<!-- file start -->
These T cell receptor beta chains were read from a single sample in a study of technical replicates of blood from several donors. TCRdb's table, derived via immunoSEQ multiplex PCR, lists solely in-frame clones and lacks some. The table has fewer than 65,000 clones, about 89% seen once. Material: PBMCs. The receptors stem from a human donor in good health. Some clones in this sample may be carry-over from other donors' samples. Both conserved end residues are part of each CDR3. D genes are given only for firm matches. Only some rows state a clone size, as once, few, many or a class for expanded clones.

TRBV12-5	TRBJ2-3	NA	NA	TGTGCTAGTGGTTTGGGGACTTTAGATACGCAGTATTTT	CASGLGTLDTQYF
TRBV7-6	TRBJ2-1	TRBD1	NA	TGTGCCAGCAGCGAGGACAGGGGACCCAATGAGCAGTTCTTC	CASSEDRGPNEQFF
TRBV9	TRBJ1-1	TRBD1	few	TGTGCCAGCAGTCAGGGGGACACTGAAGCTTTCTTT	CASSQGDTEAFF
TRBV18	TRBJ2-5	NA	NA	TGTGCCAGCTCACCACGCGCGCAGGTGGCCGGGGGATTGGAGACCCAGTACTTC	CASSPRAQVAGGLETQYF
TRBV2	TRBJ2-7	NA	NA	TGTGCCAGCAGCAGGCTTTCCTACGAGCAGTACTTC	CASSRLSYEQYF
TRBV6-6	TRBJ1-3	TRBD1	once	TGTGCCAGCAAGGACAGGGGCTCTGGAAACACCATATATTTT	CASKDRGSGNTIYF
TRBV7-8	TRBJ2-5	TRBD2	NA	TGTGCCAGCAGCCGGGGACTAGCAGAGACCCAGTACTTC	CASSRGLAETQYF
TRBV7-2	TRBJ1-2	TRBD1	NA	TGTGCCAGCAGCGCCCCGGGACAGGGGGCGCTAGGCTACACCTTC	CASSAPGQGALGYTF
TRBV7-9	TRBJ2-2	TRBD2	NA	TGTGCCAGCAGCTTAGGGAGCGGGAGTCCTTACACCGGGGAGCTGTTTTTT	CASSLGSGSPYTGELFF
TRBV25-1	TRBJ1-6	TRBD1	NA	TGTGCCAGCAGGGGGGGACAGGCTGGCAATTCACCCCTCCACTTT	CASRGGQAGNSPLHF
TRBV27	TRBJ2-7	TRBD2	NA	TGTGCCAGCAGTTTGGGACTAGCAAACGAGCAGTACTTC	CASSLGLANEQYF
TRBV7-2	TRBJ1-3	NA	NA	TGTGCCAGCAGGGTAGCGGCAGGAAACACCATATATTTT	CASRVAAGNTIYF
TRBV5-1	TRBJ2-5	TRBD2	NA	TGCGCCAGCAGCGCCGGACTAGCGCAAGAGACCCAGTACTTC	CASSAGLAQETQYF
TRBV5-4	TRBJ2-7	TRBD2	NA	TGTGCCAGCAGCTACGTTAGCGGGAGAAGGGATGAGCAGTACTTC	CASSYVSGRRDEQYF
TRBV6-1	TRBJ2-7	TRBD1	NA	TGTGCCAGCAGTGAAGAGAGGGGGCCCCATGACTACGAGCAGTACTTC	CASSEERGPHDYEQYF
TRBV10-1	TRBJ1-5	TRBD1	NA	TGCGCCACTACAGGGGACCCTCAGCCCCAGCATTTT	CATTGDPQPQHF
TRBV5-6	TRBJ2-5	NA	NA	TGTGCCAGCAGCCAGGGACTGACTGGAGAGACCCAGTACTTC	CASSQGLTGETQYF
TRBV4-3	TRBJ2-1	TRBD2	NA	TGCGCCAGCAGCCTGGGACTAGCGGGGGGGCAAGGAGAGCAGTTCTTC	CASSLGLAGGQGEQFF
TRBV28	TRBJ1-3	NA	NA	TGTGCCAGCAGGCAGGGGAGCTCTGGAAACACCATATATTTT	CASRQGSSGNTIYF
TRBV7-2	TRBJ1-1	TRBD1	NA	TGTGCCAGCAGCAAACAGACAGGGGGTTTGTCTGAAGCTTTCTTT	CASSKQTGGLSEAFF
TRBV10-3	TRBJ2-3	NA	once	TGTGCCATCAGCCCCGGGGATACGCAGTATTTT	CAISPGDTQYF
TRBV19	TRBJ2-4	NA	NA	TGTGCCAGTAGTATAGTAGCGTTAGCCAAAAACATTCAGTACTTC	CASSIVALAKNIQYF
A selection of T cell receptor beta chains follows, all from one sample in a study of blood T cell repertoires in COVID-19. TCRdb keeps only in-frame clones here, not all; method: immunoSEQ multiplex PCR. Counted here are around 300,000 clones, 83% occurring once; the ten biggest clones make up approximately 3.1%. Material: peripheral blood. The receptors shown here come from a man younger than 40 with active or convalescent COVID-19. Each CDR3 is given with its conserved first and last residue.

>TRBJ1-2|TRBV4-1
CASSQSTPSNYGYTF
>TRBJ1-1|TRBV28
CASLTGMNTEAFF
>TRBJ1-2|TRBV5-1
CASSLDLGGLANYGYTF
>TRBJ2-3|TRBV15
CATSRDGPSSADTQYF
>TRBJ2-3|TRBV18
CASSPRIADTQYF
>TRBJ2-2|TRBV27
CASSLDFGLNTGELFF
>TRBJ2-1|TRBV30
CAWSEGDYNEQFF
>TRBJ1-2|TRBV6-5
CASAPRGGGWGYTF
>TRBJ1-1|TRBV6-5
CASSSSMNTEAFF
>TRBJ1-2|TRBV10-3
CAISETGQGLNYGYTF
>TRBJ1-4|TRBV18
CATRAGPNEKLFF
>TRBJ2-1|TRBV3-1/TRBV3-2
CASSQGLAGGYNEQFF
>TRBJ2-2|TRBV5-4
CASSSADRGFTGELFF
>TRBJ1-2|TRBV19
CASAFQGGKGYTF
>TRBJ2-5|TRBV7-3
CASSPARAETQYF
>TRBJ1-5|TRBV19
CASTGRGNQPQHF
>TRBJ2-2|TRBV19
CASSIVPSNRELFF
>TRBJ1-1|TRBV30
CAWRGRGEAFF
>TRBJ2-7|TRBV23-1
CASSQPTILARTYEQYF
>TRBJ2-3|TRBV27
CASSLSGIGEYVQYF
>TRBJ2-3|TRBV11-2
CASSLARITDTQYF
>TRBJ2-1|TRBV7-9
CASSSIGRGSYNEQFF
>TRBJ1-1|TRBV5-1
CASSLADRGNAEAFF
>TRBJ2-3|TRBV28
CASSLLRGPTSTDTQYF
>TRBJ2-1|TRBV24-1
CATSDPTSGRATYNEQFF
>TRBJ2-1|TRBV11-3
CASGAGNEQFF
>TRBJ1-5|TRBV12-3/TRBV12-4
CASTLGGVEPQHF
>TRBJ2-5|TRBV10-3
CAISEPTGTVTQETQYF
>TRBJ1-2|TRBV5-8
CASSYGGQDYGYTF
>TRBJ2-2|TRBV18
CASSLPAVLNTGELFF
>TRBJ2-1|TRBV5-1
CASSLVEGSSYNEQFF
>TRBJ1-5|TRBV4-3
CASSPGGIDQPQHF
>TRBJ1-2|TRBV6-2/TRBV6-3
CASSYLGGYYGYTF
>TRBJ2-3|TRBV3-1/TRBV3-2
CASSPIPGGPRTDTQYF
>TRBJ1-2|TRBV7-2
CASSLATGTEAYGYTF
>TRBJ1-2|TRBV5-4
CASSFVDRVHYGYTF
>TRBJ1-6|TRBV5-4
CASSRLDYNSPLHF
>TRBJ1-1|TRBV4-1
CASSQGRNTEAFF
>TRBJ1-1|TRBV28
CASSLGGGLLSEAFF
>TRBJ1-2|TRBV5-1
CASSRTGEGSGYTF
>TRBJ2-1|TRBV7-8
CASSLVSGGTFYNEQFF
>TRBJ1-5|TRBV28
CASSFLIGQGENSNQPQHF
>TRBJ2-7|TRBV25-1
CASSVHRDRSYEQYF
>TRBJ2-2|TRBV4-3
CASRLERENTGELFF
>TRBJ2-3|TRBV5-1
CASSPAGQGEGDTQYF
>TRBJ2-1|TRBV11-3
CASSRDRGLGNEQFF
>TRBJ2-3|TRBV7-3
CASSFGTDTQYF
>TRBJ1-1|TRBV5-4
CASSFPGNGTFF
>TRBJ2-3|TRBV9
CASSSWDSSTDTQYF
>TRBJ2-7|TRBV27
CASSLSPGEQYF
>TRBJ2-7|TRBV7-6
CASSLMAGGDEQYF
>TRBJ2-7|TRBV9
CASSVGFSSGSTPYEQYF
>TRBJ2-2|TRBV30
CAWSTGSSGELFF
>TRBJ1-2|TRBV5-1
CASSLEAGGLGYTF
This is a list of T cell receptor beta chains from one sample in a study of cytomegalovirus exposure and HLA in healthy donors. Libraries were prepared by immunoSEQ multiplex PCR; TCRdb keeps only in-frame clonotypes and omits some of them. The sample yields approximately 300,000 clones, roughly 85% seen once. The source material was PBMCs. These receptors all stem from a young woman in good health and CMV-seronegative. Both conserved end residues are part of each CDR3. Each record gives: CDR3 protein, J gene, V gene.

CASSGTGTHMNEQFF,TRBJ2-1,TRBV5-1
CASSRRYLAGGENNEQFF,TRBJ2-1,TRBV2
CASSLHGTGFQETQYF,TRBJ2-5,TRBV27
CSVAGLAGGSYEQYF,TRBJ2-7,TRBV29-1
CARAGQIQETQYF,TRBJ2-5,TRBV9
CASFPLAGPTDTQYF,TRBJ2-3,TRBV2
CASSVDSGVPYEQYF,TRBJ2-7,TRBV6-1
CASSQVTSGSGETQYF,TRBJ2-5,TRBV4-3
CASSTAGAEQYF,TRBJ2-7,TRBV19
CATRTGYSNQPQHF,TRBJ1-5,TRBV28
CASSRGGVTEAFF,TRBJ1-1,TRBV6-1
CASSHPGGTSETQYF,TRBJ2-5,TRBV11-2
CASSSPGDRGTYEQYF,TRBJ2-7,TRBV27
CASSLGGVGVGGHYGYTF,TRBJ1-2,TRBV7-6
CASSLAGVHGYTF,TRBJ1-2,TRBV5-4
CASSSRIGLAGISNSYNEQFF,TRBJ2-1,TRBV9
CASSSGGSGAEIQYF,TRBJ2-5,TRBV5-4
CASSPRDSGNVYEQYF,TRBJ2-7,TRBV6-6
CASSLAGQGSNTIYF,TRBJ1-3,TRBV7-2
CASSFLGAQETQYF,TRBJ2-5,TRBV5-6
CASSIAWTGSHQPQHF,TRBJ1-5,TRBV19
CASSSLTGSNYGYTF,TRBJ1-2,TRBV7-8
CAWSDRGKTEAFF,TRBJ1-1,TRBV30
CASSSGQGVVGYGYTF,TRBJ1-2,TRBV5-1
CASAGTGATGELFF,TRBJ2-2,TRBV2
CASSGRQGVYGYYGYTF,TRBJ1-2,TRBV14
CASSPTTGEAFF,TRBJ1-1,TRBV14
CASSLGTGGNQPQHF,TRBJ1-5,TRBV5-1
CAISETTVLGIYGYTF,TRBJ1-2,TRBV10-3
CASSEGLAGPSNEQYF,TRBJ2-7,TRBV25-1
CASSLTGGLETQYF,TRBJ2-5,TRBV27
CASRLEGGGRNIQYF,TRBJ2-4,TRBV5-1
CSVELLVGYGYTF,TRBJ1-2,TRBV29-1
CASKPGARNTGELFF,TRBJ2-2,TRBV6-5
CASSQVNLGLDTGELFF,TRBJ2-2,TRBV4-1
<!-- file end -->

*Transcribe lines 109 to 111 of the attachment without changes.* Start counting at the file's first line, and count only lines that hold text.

>TRBJ2-7|TRBV25-1
CASSVHRDRSYEQYF
>TRBJ2-2|TRBV4-3